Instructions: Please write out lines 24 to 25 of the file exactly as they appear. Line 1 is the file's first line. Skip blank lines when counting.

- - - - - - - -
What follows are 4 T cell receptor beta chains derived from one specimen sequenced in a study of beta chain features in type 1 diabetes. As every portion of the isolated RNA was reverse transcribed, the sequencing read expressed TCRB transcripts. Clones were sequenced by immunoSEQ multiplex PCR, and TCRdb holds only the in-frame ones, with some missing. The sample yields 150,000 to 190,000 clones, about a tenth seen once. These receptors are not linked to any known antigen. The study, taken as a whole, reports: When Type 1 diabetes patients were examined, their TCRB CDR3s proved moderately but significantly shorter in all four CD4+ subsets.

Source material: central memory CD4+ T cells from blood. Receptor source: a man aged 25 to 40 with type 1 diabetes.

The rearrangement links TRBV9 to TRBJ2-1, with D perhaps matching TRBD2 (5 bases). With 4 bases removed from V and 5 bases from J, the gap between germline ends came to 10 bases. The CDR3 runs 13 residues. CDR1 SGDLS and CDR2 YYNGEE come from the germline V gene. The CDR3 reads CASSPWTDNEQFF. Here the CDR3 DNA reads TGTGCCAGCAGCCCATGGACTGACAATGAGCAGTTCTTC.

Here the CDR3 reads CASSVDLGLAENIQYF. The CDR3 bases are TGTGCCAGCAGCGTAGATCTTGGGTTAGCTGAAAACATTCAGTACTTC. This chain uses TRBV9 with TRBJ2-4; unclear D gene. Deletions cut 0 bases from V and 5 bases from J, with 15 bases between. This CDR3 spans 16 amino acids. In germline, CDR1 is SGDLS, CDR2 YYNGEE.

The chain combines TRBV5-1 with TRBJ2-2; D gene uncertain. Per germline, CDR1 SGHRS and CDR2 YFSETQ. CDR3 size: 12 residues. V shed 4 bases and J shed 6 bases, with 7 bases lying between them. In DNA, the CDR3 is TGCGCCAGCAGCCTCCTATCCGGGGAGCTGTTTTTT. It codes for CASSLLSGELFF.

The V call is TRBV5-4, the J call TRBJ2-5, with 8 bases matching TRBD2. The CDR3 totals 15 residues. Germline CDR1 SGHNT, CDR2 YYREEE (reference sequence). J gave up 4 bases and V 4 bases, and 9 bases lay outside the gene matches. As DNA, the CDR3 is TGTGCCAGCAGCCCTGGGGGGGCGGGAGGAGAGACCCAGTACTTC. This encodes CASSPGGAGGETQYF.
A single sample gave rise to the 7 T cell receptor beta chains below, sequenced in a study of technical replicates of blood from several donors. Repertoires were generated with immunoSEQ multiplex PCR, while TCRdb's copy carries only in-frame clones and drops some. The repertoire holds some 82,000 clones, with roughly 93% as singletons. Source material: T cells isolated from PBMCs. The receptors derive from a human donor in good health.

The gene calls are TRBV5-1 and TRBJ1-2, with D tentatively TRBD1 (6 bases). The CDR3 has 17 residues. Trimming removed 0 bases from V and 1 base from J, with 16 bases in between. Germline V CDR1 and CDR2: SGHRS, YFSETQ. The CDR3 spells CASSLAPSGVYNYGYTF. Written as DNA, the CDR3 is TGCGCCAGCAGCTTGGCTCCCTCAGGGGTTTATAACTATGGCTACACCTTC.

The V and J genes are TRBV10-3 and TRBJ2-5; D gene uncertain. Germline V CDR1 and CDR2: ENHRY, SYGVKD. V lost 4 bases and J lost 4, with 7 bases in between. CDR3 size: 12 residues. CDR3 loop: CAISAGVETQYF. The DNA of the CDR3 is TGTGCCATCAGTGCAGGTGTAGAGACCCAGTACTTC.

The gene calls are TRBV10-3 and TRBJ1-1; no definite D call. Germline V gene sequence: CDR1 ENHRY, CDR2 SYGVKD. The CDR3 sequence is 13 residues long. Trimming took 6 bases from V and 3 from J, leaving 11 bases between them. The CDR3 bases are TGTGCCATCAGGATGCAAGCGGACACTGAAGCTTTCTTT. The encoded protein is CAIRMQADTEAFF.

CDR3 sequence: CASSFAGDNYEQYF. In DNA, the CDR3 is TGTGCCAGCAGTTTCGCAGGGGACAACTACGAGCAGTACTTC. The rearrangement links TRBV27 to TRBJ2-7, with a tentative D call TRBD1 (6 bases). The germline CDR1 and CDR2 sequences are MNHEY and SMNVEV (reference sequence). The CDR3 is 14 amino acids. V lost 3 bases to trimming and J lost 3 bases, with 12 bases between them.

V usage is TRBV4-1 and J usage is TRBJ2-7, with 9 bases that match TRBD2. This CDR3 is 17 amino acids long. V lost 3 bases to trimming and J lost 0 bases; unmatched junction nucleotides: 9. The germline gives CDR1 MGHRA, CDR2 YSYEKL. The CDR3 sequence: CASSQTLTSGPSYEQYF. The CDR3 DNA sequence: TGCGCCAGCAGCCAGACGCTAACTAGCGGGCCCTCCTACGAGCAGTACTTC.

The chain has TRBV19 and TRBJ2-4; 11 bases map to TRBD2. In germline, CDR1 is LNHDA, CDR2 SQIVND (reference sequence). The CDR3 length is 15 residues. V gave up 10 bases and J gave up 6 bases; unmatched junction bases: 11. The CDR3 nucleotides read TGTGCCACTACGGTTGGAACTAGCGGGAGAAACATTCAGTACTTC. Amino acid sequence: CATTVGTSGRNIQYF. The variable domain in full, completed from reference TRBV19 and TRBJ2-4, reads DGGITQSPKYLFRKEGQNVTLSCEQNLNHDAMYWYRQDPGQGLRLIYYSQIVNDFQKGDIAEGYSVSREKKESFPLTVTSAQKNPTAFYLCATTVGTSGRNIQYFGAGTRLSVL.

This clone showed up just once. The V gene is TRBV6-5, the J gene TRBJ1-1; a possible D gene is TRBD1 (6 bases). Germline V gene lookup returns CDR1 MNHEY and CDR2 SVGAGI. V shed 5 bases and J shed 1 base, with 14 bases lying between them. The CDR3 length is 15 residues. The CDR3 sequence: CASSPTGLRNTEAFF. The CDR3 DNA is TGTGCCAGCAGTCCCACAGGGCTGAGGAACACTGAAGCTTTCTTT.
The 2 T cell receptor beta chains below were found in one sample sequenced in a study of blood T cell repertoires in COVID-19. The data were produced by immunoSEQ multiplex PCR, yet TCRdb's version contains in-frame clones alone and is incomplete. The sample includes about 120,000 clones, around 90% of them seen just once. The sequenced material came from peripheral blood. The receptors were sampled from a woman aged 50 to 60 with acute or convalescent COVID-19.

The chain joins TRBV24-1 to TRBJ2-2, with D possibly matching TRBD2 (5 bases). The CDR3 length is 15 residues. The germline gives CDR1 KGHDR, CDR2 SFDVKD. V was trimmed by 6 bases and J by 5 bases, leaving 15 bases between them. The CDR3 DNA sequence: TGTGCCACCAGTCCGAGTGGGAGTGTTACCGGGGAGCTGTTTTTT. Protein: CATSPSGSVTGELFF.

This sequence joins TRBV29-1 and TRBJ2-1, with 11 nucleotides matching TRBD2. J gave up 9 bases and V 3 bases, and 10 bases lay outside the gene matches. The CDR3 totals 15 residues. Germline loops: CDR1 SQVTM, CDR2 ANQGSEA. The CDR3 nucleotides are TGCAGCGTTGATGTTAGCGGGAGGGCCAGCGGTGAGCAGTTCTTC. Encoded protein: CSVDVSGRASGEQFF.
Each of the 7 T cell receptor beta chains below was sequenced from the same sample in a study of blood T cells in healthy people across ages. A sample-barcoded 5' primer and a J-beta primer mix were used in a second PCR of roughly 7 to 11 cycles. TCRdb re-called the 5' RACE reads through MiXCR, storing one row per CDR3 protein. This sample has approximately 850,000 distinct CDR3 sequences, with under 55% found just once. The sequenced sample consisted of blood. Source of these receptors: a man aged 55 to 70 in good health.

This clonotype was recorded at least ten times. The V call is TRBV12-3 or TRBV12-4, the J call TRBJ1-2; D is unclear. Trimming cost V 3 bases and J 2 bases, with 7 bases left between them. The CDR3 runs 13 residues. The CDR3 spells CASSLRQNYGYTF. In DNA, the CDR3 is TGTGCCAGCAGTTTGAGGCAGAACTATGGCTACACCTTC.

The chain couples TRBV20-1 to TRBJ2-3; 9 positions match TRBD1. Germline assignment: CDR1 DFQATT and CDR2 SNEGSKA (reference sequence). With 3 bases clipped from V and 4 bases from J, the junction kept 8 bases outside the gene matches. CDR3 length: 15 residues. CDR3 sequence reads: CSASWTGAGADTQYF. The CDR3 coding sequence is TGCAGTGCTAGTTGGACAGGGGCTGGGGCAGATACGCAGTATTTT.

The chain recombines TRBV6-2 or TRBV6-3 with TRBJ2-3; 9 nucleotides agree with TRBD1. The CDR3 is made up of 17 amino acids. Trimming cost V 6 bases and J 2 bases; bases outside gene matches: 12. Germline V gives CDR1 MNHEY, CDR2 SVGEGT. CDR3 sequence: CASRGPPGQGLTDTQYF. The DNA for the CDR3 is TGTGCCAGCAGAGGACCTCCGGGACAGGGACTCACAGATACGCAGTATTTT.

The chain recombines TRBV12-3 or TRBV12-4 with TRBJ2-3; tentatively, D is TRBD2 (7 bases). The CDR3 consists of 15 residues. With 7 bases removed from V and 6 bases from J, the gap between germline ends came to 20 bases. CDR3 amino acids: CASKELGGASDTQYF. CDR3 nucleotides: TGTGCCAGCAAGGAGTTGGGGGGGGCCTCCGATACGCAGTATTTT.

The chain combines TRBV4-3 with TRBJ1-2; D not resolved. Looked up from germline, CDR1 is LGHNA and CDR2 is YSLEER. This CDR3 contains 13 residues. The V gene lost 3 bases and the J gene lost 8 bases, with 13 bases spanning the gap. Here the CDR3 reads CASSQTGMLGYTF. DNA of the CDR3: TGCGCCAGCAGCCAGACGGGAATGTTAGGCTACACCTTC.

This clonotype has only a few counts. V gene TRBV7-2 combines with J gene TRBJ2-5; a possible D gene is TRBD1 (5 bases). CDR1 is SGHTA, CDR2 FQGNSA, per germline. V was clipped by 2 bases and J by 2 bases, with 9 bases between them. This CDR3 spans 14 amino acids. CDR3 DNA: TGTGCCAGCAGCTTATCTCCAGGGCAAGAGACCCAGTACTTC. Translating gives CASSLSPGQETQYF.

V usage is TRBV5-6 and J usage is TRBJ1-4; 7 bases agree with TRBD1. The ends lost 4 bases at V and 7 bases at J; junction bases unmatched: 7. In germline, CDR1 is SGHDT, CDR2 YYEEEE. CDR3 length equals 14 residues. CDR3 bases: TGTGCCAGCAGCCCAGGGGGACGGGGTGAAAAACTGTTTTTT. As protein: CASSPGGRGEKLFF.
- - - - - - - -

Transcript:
This clonotype has only a few counts. V gene TRBV7-2 combines with J gene TRBJ2-5; a possible D gene is TRBD1 (5 bases). CDR1 is SGHTA, CDR2 FQGNSA, per germline. V was clipped by 2 bases and J by 2 bases, with 9 bases between them. This CDR3 spans 14 amino acids. CDR3 DNA: TGTGCCAGCAGCTTATCTCCAGGGCAAGAGACCCAGTACTTC. Translating gives CASSLSPGQETQYF.

V usage is TRBV5-6 and J usage is TRBJ1-4; 7 bases agree with TRBD1. The ends lost 4 bases at V and 7 bases at J; junction bases unmatched: 7. In germline, CDR1 is SGHDT, CDR2 YYEEEE. CDR3 length equals 14 residues. CDR3 bases: TGTGCCAGCAGCCCAGGGGGACGGGGTGAAAAACTGTTTTTT. As protein: CASSPGGRGEKLFF.